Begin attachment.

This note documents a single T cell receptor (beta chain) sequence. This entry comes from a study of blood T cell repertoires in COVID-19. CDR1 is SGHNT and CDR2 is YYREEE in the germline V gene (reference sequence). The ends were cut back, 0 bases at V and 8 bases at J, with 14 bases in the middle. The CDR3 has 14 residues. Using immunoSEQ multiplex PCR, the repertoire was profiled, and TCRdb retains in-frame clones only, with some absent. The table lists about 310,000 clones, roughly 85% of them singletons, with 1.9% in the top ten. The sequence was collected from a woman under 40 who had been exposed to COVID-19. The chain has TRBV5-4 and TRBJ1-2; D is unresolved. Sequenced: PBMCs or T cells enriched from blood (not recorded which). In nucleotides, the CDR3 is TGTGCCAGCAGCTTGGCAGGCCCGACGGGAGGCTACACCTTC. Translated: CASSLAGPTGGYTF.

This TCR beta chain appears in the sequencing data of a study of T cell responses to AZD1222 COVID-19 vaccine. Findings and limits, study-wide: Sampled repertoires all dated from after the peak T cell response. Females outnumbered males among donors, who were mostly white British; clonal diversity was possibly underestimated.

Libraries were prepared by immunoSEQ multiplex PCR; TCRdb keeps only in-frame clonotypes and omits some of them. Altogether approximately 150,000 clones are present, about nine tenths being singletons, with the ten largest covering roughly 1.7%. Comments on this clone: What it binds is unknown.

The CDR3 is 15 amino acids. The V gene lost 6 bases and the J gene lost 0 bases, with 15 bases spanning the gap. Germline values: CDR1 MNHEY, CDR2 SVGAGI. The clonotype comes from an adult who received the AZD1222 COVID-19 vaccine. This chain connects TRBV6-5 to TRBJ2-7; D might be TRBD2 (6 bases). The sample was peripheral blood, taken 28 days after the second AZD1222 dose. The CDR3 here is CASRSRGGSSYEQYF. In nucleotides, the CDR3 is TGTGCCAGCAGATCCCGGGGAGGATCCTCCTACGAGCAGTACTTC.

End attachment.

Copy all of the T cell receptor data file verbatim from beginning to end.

This note documents a single T cell receptor (beta chain) sequence. This entry comes from a study of blood T cell repertoires in COVID-19. CDR1 is SGHNT and CDR2 is YYREEE in the germline V gene (reference sequence). The ends were cut back, 0 bases at V and 8 bases at J, with 14 bases in the middle. The CDR3 has 14 residues. Using immunoSEQ multiplex PCR, the repertoire was profiled, and TCRdb retains in-frame clones only, with some absent. The table lists about 310,000 clones, roughly 85% of them singletons, with 1.9% in the top ten. The sequence was collected from a woman under 40 who had been exposed to COVID-19. The chain has TRBV5-4 and TRBJ1-2; D is unresolved. Sequenced: PBMCs or T cells enriched from blood (not recorded which). In nucleotides, the CDR3 is TGTGCCAGCAGCTTGGCAGGCCCGACGGGAGGCTACACCTTC. Translated: CASSLAGPTGGYTF.

This TCR beta chain appears in the sequencing data of a study of T cell responses to AZD1222 COVID-19 vaccine. Findings and limits, study-wide: Sampled repertoires all dated from after the peak T cell response. Females outnumbered males among donors, who were mostly white British; clonal diversity was possibly underestimated.

Libraries were prepared by immunoSEQ multiplex PCR; TCRdb keeps only in-frame clonotypes and omits some of them. Altogether approximately 150,000 clones are present, about nine tenths being singletons, with the ten largest covering roughly 1.7%. Comments on this clone: What it binds is unknown.

The CDR3 is 15 amino acids. The V gene lost 6 bases and the J gene lost 0 bases, with 15 bases spanning the gap. Germline values: CDR1 MNHEY, CDR2 SVGAGI. The clonotype comes from an adult who received the AZD1222 COVID-19 vaccine. This chain connects TRBV6-5 to TRBJ2-7; D might be TRBD2 (6 bases). The sample was peripheral blood, taken 28 days after the second AZD1222 dose. The CDR3 here is CASRSRGGSSYEQYF. In nucleotides, the CDR3 is TGTGCCAGCAGATCCCGGGGAGGATCCTCCTACGAGCAGTACTTC.